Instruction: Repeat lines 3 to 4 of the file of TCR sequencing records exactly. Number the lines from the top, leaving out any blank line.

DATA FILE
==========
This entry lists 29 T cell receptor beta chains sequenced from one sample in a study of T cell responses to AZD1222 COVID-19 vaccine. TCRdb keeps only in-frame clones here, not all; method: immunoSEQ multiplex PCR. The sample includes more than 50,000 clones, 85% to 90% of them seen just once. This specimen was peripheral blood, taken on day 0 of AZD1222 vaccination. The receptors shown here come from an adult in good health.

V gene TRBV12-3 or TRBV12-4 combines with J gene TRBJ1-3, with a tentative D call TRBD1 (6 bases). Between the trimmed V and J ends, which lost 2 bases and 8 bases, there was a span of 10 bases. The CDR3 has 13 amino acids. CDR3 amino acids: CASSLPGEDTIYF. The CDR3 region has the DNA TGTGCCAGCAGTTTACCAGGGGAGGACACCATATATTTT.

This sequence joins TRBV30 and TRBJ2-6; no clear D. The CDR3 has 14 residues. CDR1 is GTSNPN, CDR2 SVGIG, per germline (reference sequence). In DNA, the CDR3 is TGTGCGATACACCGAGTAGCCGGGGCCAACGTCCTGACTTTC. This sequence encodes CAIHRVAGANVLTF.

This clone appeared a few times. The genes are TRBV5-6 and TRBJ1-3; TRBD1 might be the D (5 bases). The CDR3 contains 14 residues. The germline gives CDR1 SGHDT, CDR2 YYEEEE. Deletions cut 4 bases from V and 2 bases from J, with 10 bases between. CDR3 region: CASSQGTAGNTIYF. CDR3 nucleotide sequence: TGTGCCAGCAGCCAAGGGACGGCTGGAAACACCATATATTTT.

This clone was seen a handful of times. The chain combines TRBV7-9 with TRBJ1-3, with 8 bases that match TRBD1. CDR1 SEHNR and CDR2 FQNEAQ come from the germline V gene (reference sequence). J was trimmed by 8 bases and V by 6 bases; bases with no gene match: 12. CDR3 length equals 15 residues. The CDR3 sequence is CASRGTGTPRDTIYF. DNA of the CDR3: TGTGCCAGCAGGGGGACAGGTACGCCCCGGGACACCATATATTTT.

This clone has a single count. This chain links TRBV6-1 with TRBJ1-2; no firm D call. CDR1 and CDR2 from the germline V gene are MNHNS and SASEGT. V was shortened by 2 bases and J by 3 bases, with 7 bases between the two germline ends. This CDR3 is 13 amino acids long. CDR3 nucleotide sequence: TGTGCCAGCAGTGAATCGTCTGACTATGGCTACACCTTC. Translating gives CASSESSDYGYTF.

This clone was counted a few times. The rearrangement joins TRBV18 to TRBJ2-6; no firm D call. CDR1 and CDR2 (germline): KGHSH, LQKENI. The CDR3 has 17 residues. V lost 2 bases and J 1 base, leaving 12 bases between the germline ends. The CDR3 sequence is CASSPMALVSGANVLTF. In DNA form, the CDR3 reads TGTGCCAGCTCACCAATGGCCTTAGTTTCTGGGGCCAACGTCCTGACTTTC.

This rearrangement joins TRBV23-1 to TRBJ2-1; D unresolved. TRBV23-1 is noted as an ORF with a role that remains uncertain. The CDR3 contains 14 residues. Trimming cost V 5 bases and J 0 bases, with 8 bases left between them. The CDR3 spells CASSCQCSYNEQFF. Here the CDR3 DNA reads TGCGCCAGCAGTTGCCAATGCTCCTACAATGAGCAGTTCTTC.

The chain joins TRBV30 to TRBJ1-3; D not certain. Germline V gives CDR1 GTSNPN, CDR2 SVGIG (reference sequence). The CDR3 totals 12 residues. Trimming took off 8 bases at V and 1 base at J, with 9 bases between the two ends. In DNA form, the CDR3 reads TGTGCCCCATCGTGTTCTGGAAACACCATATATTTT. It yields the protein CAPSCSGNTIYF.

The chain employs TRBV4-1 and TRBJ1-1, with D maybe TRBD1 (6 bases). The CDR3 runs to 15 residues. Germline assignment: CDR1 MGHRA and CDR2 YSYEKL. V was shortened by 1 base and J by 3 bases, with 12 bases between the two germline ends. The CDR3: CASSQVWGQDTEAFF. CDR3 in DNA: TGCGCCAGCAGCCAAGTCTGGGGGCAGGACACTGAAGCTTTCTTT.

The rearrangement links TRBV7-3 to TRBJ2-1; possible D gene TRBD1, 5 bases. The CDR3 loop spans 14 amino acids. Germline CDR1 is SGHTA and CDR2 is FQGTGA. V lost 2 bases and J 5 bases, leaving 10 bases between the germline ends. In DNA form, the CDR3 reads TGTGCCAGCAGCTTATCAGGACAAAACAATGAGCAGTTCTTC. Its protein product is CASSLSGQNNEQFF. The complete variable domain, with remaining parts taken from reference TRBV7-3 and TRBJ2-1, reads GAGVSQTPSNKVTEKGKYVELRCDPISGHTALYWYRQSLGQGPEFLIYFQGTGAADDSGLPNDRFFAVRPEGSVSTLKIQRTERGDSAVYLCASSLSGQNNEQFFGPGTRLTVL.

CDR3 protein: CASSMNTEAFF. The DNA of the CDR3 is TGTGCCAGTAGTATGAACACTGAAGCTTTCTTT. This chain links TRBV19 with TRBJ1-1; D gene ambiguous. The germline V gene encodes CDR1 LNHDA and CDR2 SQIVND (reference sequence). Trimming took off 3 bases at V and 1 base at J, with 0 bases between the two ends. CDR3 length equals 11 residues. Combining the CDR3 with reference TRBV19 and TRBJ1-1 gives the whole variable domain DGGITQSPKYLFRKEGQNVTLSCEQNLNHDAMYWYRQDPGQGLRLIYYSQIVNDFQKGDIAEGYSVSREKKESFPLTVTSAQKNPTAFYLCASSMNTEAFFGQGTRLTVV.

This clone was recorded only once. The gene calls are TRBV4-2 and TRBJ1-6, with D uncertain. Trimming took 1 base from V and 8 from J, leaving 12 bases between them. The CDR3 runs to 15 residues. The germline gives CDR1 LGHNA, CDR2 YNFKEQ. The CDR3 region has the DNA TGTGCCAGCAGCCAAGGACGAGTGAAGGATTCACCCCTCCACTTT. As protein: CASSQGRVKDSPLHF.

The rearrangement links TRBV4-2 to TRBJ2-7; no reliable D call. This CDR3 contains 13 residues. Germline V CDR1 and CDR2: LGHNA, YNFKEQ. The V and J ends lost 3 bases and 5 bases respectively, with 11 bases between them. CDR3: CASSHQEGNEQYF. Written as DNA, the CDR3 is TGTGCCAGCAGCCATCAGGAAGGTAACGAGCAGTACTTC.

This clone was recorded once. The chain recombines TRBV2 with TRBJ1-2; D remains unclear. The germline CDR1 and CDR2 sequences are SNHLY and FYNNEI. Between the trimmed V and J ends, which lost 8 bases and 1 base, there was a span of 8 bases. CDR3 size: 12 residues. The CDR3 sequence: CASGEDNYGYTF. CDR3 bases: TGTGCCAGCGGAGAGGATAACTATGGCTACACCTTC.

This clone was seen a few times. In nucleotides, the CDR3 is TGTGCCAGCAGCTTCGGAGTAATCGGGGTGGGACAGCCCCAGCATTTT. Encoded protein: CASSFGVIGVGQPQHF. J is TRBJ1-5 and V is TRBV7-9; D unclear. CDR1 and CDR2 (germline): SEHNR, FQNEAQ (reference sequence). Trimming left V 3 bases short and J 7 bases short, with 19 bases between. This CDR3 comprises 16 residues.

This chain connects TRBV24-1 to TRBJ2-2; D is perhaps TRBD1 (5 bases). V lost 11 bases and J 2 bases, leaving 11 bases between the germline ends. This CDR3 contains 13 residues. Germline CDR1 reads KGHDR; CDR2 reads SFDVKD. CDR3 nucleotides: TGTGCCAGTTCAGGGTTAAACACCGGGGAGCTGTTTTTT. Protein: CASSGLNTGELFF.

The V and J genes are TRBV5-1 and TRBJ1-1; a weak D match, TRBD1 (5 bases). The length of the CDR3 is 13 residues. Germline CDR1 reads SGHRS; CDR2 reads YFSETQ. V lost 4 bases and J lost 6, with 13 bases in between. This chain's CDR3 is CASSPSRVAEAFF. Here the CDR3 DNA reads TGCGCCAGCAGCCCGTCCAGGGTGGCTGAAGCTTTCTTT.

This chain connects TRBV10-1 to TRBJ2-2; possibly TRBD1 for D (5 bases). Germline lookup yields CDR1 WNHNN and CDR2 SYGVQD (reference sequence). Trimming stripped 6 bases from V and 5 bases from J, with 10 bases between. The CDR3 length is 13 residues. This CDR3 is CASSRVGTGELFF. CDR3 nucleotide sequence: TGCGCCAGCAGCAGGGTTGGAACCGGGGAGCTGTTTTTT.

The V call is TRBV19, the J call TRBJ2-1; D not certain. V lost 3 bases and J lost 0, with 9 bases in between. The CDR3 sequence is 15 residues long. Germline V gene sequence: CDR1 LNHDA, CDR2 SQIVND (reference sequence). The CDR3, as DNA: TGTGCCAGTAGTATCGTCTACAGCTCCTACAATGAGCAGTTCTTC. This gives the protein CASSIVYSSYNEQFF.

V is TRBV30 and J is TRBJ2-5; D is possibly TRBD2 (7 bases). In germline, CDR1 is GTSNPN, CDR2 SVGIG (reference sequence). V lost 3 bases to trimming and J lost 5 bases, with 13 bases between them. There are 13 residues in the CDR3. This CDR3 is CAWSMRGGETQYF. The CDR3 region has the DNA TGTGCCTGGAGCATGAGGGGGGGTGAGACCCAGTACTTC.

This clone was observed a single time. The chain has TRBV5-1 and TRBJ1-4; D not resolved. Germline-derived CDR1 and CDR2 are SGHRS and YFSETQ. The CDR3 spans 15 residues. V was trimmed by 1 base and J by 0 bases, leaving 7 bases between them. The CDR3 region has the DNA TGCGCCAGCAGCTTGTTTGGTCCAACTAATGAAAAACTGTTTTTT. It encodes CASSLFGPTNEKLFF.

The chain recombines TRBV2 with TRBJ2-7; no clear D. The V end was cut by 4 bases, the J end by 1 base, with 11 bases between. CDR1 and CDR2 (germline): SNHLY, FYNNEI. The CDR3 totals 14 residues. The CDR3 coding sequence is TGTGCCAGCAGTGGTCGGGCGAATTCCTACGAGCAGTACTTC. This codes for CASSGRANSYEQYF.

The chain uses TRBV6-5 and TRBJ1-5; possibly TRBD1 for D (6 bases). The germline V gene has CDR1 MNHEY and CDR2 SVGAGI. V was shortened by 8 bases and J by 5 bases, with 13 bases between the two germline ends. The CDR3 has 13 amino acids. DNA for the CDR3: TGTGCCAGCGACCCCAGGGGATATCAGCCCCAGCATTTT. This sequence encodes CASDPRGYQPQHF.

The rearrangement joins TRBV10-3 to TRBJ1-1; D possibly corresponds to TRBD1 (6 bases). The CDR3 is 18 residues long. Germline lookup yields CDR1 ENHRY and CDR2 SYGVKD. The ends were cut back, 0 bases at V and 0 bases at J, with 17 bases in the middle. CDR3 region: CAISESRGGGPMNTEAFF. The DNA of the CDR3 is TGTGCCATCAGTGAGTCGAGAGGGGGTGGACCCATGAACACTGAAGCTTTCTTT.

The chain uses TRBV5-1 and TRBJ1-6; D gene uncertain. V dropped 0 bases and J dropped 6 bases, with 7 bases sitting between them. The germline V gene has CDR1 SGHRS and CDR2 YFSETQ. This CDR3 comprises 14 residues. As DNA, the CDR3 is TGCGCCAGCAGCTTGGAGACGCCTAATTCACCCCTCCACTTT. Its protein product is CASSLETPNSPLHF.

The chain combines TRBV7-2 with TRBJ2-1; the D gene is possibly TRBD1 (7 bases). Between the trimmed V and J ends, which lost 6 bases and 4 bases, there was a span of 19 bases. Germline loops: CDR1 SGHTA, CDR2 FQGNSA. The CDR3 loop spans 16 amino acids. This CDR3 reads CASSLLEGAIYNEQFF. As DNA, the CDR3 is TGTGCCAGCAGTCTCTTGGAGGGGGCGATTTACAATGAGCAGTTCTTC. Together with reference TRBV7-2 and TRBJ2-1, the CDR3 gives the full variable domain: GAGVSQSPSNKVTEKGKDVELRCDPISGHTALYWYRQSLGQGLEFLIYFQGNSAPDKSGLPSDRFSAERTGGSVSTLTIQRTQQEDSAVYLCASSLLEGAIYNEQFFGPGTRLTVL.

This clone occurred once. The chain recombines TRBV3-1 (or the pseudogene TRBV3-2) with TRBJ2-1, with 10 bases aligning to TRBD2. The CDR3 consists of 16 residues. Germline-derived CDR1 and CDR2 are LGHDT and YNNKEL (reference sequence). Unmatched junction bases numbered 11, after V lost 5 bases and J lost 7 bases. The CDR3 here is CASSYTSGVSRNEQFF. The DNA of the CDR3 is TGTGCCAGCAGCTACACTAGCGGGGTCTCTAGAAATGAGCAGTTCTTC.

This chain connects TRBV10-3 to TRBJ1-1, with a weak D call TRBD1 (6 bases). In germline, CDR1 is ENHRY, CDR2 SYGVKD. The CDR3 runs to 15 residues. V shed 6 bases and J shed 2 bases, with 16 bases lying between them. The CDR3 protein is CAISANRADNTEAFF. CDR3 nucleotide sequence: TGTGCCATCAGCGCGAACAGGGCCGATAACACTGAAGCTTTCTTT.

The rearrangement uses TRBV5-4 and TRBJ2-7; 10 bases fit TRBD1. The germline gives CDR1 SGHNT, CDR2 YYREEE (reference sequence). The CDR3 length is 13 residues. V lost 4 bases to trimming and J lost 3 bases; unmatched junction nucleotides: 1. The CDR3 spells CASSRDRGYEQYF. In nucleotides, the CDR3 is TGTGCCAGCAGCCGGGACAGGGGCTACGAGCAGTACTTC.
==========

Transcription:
This sequence joins TRBV30 and TRBJ2-6; no clear D. The CDR3 has 14 residues. CDR1 is GTSNPN, CDR2 SVGIG, per germline (reference sequence). In DNA, the CDR3 is TGTGCGATACACCGAGTAGCCGGGGCCAACGTCCTGACTTTC. This sequence encodes CAIHRVAGANVLTF.

This clone appeared a few times. The genes are TRBV5-6 and TRBJ1-3; TRBD1 might be the D (5 bases). The CDR3 contains 14 residues. The germline gives CDR1 SGHDT, CDR2 YYEEEE. Deletions cut 4 bases from V and 2 bases from J, with 10 bases between. CDR3 region: CASSQGTAGNTIYF. CDR3 nucleotide sequence: TGTGCCAGCAGCCAAGGGACGGCTGGAAACACCATATATTTT.